August 16, 2017

1937. "L'Affaire Mickey Mouse" by Herbert Russell

Mickey Mouse the Rebel
Top: "Mickey Mouse is amazed at the misconceptions about himself such as shown below." Bottom: "Mickey Mouse can be all things to all men. While Yugoslavia suspects him of revolutionary designs, Russia thinks he represents the meekness of the masses under capitalism." (Illustrations by Al Hirschfeld in The New York Times, December 26, 1937)
This article is part of a series of posts on how The New York Times covered the rise of fascism and world politics in the years leading up to World War II.

In December 1937, with China and Japan at war and Europe on the brink, correspondent Herbert Russell wrote a tongue-in-cheek article in The New York Times Magazine about the international appeal of Mickey Mouse, whose image and personality varied across countries.

From The New York Times Magazine, December 26, 1937, pp. 4, 17:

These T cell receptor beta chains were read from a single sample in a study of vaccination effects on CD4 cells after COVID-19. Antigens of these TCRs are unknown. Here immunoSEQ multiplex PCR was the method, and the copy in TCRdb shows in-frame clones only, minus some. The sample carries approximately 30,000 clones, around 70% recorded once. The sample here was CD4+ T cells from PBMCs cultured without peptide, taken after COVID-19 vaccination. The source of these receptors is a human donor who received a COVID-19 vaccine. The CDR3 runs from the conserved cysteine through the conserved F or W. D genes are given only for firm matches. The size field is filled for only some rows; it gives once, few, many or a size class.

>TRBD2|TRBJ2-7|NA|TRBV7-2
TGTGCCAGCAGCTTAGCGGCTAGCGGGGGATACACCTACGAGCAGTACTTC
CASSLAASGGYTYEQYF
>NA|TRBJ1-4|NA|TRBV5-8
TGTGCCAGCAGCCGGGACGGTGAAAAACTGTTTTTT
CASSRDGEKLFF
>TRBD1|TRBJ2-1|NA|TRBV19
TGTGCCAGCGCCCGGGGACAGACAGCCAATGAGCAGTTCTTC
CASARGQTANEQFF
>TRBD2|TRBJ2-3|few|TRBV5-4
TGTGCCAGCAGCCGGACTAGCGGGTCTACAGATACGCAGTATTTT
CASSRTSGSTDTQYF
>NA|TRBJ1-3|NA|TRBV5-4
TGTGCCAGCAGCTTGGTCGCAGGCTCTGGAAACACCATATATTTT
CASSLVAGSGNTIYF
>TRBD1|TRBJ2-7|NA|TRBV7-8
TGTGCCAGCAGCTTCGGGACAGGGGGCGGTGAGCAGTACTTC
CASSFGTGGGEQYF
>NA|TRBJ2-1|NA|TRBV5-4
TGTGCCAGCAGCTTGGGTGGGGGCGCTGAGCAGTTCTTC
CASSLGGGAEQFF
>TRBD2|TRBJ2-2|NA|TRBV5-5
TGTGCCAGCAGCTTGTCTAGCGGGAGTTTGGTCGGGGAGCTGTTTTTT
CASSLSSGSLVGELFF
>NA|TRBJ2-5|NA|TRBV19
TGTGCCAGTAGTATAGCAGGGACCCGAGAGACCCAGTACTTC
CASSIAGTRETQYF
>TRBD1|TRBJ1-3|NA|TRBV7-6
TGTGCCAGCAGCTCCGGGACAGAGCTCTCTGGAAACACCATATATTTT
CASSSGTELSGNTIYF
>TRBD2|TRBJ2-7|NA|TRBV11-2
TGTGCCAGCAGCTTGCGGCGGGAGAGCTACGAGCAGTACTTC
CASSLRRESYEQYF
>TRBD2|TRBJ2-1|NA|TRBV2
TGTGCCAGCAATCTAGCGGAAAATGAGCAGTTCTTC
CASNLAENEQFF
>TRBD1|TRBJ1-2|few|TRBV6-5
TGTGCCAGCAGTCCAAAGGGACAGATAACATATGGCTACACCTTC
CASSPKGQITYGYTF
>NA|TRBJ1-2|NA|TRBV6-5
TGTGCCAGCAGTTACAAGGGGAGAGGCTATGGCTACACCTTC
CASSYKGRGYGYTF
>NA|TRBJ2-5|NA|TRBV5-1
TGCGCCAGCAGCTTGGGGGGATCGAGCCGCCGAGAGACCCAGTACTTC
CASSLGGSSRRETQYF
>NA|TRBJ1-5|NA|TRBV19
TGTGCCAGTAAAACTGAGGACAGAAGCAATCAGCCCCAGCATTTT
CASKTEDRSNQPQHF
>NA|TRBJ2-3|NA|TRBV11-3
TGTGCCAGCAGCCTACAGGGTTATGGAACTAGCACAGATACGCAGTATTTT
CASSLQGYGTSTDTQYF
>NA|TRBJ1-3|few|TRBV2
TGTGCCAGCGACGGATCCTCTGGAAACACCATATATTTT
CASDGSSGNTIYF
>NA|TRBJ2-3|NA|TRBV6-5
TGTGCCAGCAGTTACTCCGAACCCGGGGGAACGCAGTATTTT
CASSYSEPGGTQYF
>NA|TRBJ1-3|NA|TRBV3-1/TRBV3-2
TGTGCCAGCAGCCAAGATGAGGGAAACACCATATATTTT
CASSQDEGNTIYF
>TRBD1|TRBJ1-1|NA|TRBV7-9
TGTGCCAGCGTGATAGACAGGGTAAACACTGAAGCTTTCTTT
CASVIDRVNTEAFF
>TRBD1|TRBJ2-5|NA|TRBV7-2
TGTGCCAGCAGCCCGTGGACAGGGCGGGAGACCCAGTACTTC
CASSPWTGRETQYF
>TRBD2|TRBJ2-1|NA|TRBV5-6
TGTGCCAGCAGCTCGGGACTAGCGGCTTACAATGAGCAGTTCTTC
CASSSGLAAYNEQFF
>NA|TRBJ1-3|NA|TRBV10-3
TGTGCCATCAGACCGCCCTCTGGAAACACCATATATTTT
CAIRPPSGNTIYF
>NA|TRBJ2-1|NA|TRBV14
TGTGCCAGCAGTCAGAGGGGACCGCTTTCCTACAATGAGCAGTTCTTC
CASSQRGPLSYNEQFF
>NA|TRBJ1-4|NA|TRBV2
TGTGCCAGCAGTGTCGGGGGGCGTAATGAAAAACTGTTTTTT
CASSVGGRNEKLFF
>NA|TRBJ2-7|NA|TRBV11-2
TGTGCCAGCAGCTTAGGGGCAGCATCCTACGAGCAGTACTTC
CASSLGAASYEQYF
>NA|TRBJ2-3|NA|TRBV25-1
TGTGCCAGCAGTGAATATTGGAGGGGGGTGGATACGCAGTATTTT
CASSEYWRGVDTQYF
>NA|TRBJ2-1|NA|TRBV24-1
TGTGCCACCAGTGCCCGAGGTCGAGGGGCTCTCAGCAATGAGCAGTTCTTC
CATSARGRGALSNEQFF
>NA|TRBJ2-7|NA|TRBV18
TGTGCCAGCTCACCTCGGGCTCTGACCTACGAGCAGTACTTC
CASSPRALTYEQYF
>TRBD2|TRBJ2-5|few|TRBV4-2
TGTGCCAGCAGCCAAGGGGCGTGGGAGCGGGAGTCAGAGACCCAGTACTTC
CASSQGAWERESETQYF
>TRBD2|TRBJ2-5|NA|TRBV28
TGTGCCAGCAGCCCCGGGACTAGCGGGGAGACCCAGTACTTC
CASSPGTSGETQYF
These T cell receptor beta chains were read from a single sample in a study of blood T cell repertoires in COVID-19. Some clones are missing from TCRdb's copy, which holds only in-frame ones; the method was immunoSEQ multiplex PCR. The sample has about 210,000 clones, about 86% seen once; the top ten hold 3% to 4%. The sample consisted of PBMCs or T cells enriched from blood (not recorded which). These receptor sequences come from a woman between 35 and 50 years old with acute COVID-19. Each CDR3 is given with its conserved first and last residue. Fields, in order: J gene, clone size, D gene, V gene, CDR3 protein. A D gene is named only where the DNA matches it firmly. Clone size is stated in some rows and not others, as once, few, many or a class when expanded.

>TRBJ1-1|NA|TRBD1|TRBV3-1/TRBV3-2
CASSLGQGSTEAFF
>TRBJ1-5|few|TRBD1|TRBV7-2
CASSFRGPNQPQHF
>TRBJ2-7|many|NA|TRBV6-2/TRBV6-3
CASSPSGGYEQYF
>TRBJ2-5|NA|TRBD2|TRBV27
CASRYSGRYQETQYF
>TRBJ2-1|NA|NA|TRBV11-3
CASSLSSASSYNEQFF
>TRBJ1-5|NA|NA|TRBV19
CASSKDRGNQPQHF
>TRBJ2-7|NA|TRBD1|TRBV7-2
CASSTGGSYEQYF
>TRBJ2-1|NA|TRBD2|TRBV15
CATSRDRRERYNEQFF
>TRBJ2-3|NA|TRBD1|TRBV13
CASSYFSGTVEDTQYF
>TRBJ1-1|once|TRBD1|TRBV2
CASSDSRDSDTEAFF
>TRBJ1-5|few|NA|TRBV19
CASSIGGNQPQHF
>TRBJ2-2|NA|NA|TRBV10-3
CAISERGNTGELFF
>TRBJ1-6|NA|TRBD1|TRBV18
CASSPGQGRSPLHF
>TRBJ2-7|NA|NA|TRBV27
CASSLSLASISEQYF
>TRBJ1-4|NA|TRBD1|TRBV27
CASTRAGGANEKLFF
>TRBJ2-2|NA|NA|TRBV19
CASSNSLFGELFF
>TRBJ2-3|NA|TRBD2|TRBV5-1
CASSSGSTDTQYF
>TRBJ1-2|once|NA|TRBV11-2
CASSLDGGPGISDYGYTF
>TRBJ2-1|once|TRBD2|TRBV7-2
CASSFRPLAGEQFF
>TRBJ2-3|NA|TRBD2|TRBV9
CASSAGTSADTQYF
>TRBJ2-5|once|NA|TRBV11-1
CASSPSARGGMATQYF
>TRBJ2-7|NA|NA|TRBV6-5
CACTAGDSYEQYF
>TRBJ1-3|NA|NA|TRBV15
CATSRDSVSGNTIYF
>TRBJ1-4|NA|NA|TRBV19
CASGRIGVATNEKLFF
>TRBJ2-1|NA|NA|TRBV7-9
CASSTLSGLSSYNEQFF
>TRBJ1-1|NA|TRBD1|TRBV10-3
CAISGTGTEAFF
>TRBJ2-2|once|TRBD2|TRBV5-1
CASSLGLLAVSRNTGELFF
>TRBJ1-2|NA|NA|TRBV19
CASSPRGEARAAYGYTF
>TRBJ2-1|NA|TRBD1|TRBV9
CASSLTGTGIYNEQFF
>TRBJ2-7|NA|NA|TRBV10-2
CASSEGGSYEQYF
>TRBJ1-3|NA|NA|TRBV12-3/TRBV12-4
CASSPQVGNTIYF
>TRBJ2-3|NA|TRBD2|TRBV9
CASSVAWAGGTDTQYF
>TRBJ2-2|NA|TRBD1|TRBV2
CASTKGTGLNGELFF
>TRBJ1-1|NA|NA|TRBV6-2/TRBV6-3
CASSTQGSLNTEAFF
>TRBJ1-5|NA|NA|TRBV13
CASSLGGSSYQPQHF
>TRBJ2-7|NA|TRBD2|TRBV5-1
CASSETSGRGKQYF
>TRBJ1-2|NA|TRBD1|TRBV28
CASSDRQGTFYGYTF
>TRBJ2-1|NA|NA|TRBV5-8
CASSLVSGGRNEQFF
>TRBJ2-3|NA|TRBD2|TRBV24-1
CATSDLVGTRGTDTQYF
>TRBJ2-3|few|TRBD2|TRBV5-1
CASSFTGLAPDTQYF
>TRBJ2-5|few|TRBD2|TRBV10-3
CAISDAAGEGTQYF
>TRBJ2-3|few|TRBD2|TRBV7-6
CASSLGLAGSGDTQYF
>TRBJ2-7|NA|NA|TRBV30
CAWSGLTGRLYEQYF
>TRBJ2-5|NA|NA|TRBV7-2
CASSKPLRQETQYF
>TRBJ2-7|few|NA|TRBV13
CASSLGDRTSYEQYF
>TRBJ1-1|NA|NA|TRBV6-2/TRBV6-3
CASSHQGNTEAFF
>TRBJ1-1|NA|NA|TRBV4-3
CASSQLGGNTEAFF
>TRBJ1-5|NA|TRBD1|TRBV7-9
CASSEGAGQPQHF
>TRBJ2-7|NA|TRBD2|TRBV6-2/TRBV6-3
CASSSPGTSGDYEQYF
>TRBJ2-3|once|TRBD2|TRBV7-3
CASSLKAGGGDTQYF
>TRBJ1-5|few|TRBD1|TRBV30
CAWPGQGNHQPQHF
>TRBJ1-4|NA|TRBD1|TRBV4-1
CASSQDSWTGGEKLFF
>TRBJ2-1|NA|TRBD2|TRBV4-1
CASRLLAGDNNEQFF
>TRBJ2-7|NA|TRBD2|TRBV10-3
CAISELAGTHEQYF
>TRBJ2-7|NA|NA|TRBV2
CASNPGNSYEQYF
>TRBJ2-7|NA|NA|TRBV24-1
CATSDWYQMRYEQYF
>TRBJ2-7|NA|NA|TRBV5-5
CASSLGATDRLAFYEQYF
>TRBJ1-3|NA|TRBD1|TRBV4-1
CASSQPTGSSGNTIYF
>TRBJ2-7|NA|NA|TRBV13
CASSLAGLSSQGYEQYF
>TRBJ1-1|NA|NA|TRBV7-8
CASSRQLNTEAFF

L'AFFAIRE MICKEY MOUSE
⎯⎯⎯⎯⎯⎯⎯
An Inquiry Into a Plot of World-Wide Scope: Mickey and Company As Arch Conspirators
⎯⎯⎯⎯⎯⎯⎯
By HERBERT RUSSELL

Now that that unreconstructed international rebel, Mickey Mouse, has been thrown out of Yugoslavia for conspiring against the throne—he together with the newspaper correspondent who rashly reported the plot—the expulsions from foreign countries of this arch-enemy of nations have risen to two. Hitler once barred him from Germany because Mickey was accompanied by a brigade of animals wearing Uhlan helmets, which was a reflection on the honor of the German Army and too serious to be passed over. Of course, Mickey was eventually pardoned, because not even dictators are completely immune to his spell; Mussolini loves him.